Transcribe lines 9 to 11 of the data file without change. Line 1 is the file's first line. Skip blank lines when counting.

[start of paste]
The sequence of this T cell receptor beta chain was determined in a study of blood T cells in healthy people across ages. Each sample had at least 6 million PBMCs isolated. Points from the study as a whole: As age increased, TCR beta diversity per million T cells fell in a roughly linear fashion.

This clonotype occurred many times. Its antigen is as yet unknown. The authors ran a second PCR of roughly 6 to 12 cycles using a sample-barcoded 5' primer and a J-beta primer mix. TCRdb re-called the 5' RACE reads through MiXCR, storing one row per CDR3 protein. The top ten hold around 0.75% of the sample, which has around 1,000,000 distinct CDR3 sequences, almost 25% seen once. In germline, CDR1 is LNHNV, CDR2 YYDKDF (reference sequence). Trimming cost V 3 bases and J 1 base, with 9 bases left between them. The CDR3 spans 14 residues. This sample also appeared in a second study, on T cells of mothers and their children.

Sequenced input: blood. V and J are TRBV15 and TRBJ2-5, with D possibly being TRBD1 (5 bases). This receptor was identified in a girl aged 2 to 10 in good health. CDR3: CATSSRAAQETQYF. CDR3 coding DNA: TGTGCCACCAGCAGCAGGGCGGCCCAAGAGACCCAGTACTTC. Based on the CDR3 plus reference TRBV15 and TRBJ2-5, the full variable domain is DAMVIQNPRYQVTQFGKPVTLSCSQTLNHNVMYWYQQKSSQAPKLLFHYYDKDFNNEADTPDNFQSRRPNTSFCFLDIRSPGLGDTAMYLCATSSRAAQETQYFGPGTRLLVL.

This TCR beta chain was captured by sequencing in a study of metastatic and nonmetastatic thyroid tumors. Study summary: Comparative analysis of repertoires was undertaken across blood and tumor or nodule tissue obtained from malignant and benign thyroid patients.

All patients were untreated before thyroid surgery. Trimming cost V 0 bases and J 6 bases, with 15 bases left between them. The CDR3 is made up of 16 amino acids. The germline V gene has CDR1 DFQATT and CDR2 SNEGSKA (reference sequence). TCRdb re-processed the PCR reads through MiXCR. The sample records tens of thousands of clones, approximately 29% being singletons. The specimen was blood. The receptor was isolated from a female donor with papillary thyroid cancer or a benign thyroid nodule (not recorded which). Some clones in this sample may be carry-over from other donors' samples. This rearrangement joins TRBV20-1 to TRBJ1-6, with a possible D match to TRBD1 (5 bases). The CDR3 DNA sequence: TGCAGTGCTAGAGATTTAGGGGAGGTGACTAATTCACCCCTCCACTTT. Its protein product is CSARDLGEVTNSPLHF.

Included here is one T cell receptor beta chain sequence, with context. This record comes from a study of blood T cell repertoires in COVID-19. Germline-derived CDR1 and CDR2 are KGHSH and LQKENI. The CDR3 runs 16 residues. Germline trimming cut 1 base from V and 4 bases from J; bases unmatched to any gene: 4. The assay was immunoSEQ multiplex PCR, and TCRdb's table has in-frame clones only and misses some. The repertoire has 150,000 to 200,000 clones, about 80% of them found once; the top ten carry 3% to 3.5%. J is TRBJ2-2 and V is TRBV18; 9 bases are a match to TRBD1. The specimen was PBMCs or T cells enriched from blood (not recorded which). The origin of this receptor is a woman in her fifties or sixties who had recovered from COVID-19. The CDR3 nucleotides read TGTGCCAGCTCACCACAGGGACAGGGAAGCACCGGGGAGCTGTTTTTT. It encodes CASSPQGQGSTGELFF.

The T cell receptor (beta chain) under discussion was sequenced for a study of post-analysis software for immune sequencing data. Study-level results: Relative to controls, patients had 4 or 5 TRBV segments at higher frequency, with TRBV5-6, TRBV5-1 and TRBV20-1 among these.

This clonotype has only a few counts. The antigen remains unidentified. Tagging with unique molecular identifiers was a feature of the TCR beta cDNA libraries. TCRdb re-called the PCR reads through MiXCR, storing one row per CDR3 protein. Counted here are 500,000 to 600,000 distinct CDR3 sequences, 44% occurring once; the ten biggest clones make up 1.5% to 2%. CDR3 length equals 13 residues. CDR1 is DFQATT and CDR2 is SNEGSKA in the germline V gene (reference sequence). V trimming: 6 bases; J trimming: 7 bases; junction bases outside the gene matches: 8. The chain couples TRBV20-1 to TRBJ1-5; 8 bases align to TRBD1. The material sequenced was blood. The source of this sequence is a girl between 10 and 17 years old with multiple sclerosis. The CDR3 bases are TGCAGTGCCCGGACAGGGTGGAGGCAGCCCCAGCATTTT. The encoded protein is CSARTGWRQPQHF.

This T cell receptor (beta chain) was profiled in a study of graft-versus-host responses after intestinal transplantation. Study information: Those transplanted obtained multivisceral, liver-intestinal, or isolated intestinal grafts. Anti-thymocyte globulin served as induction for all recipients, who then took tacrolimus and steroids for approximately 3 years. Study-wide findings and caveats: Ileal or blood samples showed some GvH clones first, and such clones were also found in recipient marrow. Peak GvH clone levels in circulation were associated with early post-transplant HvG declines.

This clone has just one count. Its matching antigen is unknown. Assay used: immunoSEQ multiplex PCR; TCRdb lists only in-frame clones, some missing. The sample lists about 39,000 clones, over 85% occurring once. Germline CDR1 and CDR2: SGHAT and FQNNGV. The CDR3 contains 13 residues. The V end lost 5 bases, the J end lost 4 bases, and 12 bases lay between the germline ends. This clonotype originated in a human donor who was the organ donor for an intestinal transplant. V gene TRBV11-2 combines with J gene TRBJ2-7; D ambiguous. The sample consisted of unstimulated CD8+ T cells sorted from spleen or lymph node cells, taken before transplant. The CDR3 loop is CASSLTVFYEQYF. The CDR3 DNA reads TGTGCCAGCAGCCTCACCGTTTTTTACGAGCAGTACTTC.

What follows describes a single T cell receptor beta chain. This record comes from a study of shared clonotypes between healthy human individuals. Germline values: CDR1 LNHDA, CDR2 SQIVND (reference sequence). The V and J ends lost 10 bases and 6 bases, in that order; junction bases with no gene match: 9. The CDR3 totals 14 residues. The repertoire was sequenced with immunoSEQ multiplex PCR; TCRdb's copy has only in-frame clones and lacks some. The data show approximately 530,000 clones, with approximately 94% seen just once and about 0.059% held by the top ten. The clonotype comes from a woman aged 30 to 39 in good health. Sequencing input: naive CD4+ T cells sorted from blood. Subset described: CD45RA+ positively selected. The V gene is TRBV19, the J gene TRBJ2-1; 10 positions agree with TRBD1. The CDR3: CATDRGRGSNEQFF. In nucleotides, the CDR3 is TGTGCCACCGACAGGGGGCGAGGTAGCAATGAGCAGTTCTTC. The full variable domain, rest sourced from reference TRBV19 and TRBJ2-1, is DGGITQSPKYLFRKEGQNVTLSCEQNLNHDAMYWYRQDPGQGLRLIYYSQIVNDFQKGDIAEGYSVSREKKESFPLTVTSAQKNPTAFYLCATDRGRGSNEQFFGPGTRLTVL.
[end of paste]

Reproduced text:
This T cell receptor (beta chain) was profiled in a study of graft-versus-host responses after intestinal transplantation. Study information: Those transplanted obtained multivisceral, liver-intestinal, or isolated intestinal grafts. Anti-thymocyte globulin served as induction for all recipients, who then took tacrolimus and steroids for approximately 3 years. Study-wide findings and caveats: Ileal or blood samples showed some GvH clones first, and such clones were also found in recipient marrow. Peak GvH clone levels in circulation were associated with early post-transplant HvG declines.

This clone has just one count. Its matching antigen is unknown. Assay used: immunoSEQ multiplex PCR; TCRdb lists only in-frame clones, some missing. The sample lists about 39,000 clones, over 85% occurring once. Germline CDR1 and CDR2: SGHAT and FQNNGV. The CDR3 contains 13 residues. The V end lost 5 bases, the J end lost 4 bases, and 12 bases lay between the germline ends. This clonotype originated in a human donor who was the organ donor for an intestinal transplant. V gene TRBV11-2 combines with J gene TRBJ2-7; D ambiguous. The sample consisted of unstimulated CD8+ T cells sorted from spleen or lymph node cells, taken before transplant. The CDR3 loop is CASSLTVFYEQYF. The CDR3 DNA reads TGTGCCAGCAGCCTCACCGTTTTTTACGAGCAGTACTTC.

What follows describes a single T cell receptor beta chain. This record comes from a study of shared clonotypes between healthy human individuals. Germline values: CDR1 LNHDA, CDR2 SQIVND (reference sequence). The V and J ends lost 10 bases and 6 bases, in that order; junction bases with no gene match: 9. The CDR3 totals 14 residues. The repertoire was sequenced with immunoSEQ multiplex PCR; TCRdb's copy has only in-frame clones and lacks some. The data show approximately 530,000 clones, with approximately 94% seen just once and about 0.059% held by the top ten. The clonotype comes from a woman aged 30 to 39 in good health. Sequencing input: naive CD4+ T cells sorted from blood. Subset described: CD45RA+ positively selected. The V gene is TRBV19, the J gene TRBJ2-1; 10 positions agree with TRBD1. The CDR3: CATDRGRGSNEQFF. In nucleotides, the CDR3 is TGTGCCACCGACAGGGGGCGAGGTAGCAATGAGCAGTTCTTC. The full variable domain, rest sourced from reference TRBV19 and TRBJ2-1, is DGGITQSPKYLFRKEGQNVTLSCEQNLNHDAMYWYRQDPGQGLRLIYYSQIVNDFQKGDIAEGYSVSREKKESFPLTVTSAQKNPTAFYLCATDRGRGSNEQFFGPGTRLTVL.